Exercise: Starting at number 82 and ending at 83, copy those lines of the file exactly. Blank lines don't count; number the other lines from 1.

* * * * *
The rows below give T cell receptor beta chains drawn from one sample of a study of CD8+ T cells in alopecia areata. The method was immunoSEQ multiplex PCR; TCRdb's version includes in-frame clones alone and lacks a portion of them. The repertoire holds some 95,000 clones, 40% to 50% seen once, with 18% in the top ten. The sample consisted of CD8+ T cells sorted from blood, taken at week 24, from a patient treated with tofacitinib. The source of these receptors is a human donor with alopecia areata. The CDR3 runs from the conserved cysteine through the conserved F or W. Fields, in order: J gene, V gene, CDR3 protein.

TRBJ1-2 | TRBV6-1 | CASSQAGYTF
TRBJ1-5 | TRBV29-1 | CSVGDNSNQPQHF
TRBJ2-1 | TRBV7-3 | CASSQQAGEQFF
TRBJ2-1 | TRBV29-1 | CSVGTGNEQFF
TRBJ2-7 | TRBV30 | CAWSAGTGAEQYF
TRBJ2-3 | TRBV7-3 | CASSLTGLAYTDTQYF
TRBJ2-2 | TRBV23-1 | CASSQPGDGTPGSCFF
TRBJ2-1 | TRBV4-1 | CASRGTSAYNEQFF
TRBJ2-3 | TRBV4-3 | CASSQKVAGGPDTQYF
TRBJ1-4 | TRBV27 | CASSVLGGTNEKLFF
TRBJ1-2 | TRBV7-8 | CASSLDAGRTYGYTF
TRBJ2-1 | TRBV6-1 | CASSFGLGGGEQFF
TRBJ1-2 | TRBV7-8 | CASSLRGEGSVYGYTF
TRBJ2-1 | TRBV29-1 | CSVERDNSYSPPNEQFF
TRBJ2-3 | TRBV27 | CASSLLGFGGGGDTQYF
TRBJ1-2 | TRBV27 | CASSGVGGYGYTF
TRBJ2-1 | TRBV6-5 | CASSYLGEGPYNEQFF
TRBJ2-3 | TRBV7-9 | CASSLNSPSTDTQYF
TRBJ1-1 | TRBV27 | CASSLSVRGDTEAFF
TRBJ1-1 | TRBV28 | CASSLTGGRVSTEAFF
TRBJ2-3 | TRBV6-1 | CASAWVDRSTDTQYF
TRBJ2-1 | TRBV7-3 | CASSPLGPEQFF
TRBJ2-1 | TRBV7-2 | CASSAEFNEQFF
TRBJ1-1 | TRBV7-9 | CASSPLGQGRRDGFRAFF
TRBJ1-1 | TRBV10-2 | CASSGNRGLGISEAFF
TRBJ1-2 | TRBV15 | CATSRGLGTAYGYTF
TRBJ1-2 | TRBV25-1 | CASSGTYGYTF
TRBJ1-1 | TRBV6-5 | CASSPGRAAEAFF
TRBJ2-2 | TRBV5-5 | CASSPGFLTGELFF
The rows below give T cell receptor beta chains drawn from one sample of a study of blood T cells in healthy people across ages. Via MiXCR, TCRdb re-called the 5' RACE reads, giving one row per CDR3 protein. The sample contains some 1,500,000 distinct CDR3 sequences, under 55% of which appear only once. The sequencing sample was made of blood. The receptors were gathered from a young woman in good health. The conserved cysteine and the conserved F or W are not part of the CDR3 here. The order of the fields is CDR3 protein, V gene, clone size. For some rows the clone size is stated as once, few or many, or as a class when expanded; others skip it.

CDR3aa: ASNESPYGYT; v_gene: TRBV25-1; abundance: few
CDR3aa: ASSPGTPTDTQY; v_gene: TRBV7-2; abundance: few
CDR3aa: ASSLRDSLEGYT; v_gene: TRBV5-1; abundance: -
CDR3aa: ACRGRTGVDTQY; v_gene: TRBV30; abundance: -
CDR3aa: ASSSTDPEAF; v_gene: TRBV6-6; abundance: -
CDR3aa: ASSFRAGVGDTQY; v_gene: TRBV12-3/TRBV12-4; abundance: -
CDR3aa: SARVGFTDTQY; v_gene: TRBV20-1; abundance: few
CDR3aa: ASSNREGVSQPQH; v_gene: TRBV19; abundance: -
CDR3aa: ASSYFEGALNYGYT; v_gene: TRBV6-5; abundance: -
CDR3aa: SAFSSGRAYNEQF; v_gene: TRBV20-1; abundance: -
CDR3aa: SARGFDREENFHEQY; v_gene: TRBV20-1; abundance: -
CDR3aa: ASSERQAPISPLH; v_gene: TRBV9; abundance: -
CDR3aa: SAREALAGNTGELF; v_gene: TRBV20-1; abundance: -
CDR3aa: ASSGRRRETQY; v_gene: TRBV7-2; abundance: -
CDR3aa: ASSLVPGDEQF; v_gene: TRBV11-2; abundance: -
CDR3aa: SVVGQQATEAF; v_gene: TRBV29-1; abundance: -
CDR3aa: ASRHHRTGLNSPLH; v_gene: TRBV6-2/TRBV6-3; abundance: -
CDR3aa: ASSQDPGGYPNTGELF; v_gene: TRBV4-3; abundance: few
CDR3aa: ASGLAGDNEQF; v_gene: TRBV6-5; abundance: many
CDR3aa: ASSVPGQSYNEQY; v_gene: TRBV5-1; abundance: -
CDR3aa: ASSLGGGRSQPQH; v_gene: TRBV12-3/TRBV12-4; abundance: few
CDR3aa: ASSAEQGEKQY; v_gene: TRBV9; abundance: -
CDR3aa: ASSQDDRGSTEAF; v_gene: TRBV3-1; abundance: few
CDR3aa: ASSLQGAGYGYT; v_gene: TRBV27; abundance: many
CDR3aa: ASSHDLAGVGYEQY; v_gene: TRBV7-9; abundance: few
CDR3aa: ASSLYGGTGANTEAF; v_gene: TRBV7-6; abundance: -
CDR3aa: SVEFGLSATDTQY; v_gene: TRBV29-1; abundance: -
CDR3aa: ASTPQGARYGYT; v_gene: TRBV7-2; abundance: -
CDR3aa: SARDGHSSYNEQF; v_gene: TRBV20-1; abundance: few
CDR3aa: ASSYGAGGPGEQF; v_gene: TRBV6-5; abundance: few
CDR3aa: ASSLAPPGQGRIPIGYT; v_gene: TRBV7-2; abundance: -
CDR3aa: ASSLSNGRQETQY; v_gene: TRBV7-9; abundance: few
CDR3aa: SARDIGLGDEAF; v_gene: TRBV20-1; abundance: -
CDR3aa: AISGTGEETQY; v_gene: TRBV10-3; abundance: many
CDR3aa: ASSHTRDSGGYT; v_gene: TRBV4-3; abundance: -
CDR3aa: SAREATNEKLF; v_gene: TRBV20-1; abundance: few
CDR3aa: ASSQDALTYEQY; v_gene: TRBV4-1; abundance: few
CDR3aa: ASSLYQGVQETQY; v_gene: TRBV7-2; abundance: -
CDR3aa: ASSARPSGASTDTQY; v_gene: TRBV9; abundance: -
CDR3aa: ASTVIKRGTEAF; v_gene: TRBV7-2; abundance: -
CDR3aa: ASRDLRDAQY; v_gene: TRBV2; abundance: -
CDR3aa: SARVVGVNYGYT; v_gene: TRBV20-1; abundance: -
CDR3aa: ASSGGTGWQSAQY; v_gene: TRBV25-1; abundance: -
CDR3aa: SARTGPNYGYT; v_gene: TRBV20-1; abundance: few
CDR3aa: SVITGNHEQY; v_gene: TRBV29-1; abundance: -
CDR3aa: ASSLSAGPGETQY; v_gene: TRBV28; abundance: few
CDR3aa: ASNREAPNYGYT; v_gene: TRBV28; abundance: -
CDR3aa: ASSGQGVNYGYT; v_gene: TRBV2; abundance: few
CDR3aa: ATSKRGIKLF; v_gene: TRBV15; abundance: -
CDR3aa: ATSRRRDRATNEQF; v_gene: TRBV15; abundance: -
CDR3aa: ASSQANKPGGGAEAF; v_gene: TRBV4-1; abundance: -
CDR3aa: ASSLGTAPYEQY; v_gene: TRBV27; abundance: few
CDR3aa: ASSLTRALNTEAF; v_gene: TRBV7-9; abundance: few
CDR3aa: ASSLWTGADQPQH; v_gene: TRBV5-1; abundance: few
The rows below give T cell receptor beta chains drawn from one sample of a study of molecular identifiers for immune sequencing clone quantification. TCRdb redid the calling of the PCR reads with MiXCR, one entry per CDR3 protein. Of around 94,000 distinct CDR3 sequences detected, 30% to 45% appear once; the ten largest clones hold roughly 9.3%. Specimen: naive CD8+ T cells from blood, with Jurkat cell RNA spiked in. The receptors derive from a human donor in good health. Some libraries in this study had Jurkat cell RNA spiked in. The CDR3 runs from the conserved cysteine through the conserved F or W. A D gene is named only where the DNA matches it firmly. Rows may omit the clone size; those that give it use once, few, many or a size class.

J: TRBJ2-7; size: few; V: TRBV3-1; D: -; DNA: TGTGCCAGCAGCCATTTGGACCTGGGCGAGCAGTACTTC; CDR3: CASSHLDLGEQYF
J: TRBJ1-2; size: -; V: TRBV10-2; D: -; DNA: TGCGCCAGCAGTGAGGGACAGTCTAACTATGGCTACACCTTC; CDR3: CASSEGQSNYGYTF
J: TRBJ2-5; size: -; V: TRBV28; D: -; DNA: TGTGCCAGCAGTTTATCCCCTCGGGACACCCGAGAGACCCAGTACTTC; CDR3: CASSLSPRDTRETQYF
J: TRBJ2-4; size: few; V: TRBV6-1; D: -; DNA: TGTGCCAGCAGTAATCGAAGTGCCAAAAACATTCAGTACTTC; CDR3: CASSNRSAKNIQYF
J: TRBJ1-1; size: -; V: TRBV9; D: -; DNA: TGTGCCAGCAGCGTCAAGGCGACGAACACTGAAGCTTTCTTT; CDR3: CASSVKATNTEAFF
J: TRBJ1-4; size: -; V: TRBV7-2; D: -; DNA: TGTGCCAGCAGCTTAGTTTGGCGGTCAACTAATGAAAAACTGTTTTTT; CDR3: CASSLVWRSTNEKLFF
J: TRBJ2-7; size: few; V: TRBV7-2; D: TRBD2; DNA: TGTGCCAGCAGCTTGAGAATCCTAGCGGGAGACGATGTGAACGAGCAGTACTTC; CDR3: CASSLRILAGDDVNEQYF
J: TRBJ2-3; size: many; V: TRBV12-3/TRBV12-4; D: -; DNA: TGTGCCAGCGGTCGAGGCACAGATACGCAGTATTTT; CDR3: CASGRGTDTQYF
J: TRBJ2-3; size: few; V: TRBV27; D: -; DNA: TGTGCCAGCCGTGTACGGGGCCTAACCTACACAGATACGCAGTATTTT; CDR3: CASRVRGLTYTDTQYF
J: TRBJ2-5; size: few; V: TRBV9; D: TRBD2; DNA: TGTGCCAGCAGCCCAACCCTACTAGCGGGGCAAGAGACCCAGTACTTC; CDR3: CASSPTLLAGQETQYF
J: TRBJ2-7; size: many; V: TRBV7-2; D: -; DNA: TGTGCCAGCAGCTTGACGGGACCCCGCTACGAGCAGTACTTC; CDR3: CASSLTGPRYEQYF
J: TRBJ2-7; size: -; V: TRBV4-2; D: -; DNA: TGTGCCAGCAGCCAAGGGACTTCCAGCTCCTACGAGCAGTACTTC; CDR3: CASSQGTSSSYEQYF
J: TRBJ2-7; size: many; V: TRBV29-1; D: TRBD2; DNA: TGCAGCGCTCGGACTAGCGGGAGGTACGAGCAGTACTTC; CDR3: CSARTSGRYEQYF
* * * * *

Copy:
CDR3aa: ASSQANKPGGGAEAF; v_gene: TRBV4-1; abundance: -
CDR3aa: ASSLGTAPYEQY; v_gene: TRBV27; abundance: few